Publication Date: January 27, 2015
Gripping, visceral, and accessible historical fiction.
The Battle of Flodden in September 1513 was one of the bloodiest battles ever fought on British soil, in which James IV, King of Scots, and virtually the whole of his nobility and gentry were annihilated in an afternoon along with 15,000 soldiers. Five centuries later, the slaughter still occupies a core position in the Scottish nationalist debate and in the pantheon of heroic failures. This novel puts you in the heart of the action; youíll feel the sweat and the fear, the curtain of red mist.
The narrative covers April through September 1513, focusing around a handful of key characters: John Heron, Bastard of Ford, swaggering, violent, and disreputable, the black sheep of a good English family; Sir Thomas Howard, leader of the English forces and skilled strategist; Alexander, 3rd Lord Hume, leader of the Scots, bold but impetuous; Isabella Hoppringle, Abbess of Coldstream, hub of a web of influential women throughout the Scottish borders, a woman of significant influence and charisma.
Laced with dark humor and fascinating period detail, Blood Divide reminder readers that political intrigue and human folly are timeless.
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About the Author
John Sadler is an experienced military historian, a fellow of the Royal Historical Society, and the author of more than two dozen books. He is also a much traveled battlefield tour guide covering most major conflicts in the UK, Europe, and North Africa.
For more information please visit John Sadler's website
Blood Divide: A Novel of Flodden Field Blog Tour Schedule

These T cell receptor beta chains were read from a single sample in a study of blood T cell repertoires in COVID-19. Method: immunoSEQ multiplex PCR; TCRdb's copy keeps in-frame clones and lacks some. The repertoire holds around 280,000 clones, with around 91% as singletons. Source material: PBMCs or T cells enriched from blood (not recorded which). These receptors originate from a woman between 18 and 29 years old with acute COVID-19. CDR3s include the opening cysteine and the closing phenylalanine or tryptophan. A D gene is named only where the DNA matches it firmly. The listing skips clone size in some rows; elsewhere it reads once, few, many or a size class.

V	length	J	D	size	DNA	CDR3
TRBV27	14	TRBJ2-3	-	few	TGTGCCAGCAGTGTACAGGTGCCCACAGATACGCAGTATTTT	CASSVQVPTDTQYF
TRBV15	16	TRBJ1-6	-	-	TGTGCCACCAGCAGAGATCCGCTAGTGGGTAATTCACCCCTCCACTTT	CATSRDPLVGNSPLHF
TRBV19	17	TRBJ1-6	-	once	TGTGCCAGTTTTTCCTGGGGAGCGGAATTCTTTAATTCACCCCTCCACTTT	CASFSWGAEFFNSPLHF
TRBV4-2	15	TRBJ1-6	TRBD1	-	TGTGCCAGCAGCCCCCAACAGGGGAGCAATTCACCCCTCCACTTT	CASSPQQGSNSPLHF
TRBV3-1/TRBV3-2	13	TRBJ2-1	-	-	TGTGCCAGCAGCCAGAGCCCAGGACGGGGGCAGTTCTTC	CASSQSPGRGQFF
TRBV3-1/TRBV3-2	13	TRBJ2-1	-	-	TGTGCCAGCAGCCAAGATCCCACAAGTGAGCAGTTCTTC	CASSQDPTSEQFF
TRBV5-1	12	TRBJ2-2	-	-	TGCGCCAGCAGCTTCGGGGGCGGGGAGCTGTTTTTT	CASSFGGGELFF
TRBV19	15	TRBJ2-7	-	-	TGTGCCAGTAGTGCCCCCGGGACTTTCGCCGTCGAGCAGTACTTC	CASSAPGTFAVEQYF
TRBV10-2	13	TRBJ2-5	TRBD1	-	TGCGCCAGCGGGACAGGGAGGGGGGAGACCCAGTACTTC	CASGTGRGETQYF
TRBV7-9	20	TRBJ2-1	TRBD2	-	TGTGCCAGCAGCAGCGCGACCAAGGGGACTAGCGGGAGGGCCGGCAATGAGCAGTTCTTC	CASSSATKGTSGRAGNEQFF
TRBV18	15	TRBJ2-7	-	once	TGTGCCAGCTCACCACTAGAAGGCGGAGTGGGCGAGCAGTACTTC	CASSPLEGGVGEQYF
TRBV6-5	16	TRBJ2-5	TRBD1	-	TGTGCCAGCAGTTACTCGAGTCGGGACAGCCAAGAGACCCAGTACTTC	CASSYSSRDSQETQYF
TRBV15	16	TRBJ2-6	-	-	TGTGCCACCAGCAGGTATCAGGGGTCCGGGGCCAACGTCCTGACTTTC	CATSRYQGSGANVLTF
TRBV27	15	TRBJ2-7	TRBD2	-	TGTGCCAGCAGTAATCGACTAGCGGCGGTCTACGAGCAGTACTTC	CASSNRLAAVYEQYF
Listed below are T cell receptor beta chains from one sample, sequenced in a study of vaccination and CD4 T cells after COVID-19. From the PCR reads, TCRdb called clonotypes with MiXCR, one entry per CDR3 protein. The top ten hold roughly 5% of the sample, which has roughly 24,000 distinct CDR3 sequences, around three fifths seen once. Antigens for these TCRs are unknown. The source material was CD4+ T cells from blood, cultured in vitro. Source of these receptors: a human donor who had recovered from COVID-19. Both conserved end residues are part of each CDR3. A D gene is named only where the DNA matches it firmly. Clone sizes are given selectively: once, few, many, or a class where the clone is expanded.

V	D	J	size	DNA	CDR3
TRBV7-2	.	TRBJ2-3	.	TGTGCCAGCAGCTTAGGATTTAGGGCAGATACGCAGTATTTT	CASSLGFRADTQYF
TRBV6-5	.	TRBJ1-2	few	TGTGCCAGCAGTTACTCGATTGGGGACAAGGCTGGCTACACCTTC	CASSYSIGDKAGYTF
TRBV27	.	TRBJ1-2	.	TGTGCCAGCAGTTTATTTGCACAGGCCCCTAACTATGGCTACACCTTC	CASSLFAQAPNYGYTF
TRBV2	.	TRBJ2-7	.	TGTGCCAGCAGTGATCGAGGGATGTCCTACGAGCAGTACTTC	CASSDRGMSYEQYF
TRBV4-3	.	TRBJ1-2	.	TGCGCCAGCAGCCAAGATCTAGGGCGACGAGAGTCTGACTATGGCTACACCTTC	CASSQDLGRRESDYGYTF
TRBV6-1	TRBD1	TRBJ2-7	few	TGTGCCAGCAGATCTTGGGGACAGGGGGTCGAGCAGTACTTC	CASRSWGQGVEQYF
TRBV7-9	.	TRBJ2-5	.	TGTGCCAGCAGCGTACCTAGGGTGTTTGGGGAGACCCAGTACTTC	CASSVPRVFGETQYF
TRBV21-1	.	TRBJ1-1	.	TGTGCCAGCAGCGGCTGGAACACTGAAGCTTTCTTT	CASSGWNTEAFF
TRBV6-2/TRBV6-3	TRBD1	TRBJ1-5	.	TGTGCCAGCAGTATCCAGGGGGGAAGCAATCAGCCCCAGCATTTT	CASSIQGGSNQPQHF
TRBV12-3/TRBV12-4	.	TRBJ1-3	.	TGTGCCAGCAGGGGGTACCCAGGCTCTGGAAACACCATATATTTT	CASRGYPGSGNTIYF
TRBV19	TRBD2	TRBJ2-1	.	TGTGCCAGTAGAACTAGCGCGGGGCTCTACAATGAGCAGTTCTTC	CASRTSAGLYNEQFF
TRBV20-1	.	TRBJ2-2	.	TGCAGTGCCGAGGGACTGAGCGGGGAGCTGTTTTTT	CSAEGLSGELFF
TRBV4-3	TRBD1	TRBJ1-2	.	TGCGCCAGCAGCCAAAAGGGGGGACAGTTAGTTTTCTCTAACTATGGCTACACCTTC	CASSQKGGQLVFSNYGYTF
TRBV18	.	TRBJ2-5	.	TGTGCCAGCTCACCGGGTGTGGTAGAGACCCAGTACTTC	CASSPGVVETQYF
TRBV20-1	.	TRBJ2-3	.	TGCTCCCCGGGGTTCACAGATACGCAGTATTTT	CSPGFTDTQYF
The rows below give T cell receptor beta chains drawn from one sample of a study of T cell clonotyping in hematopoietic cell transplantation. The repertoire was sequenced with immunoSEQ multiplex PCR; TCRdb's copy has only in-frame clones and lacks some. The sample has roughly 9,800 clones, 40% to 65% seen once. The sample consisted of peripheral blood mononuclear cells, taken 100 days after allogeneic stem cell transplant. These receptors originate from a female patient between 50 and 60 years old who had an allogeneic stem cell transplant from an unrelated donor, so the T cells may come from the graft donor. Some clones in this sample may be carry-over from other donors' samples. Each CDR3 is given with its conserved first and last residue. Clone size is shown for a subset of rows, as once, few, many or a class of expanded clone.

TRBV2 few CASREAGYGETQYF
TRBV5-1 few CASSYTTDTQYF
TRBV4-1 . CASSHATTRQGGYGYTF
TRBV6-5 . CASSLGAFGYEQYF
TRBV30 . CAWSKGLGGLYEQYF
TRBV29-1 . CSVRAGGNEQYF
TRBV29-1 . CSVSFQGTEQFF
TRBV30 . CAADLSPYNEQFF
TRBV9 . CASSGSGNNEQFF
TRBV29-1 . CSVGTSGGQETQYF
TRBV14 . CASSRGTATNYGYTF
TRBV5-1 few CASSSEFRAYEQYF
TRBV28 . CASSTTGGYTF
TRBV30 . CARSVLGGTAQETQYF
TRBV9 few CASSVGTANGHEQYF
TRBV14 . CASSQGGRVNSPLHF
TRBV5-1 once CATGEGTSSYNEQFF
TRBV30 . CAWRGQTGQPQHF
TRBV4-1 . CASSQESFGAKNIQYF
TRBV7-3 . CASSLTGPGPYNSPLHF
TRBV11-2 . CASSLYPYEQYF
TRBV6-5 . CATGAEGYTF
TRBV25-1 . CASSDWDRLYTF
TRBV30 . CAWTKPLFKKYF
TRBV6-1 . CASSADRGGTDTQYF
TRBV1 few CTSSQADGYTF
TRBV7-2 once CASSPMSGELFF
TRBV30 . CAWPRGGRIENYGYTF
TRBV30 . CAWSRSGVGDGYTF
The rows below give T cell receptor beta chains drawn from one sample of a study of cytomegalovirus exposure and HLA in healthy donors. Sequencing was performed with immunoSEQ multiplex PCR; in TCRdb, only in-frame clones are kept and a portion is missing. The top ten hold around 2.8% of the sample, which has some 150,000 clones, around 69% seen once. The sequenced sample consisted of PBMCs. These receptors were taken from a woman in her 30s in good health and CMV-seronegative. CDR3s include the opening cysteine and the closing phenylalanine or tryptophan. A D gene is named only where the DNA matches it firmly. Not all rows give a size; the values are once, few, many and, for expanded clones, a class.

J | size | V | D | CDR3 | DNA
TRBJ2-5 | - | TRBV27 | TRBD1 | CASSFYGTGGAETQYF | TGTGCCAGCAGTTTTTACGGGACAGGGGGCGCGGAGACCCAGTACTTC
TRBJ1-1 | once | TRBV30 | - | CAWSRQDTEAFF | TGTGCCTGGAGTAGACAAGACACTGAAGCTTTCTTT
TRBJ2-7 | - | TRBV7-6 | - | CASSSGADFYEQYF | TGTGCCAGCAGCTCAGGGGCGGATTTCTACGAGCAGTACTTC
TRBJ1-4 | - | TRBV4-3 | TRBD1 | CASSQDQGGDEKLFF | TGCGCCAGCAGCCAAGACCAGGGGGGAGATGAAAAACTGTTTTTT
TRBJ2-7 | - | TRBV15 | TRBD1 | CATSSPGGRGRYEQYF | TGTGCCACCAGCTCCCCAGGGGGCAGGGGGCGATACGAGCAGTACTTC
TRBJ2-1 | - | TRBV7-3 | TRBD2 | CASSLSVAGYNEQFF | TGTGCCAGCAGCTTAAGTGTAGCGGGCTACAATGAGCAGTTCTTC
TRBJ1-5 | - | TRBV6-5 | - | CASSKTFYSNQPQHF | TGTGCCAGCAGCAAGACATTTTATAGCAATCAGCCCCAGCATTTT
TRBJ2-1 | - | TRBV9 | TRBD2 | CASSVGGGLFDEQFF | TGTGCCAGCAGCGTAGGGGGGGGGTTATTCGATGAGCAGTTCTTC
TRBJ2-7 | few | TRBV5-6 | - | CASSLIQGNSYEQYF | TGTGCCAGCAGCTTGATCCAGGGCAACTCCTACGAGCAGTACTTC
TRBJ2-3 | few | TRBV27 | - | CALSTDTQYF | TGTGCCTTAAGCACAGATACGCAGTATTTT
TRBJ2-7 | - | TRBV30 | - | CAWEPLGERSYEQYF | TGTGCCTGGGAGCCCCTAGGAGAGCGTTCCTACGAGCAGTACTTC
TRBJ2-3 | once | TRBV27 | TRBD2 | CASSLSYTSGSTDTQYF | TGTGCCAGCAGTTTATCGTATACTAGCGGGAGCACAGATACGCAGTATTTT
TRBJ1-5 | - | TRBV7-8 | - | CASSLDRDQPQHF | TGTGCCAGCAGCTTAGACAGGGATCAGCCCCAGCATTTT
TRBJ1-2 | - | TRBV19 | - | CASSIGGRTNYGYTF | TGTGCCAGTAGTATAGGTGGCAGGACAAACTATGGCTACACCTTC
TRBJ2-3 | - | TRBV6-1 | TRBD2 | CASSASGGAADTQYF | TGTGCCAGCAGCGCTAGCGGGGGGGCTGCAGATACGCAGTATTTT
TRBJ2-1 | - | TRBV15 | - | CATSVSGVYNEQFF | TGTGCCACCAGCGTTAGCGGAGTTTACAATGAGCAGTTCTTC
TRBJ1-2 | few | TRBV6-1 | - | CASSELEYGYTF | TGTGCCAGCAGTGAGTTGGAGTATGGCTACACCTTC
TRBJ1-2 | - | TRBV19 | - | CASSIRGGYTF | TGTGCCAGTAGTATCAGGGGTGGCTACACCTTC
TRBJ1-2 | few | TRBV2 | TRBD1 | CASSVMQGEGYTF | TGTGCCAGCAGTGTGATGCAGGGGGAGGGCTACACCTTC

Monday, January 26
Review at Ageless Pages Reviews
Spotlight & Giveaway at Let Them Read Books
Tuesday, January 27
Review at Flashlight Commentary
Wednesday, January 28
Spotlight & Giveaway at Historical Fiction Connection
Friday, January 30
Spotlight at Layered Pages
Sunday, February 1
Spotlight & Giveaway at Teddy Rose Book Reviews Plus More
Monday, February 2
Review at Book Lovers Paradise
Tuesday, February 3
Spotlight & Giveaway at Words and Peace
Thursday, February 5
Interview and Review at A Virtual Hobby Store and Coffee Haus
Saturday, February 6
Review at Book Nerd
Monday, February 9
Review at Just One More Chapter
Tuesday, February 10
Review at Broken Teepee
Spotlight at Historical Fiction Obsession
Wednesday, February 11
Review at Forever Ashley
Review at The Mad Reviewer
Spotlight at CelticLady's Reviews
Thursday, February 12
Interview at Books and Benches
Friday, February 13
Spotlight at Caroline Wilson Writes
I WAS SUPPOSED TO WRITE A REVIEW, HOWEVER, I JUST RECEIVED THE BOOK AND HAVEN'T HAD AN OPPORTUNITY TO FINISH. AS SOON AS I HAVE I WILL POST MY REVIEW ON THIS BLOG AND ON AMAZON, GOODREADS, AND BN. IN THE MEANTIME, WE HAVE A GUEST POST FROM MR. JOHN SADLER, AUTHOR OF BLOOD DIVIDE.
Flodden Blog – Death of the King
On a blustery afternoon in late summer five hundred years ago this September 9th the largest army Scotland had ever deployed against England lined Branxton Edge in North Northumberland. In the shallow valley before them stood an English force under the Earl of Surrey, his eldest surviving son Thomas Howard the Lord Admiral with the gentry and commons of the north. Everyone had been here before. Since the days of Edward III the Northern English had been expected to fend for themselves against Scottish aggression triggered by English attacks on Scotland’s ally France, dancing to the tune of the ‘Auld Alliance’.
It would be a very brave man indeed who, looking up at the ridge as the squally showers abated and a fitful, wind-laced light shone through the grayness, did not quail. The long lines of Scottish pikes, arranged in the new, fashionable continental manner must have truly seemed like Birnam Wood. Perhaps as many as thirty thousand men crowned the high ground, their eighteen foot staves rearing like a steel tipped avalanche, ready to deluge the far fewer English below, to sweep them aside and clear the road to Scotland. Howard’s masterly flank march humbugging the Scottish king and placing his underfed forces between the Scots and the Tweed had been a masterstroke but it could still end in disaster.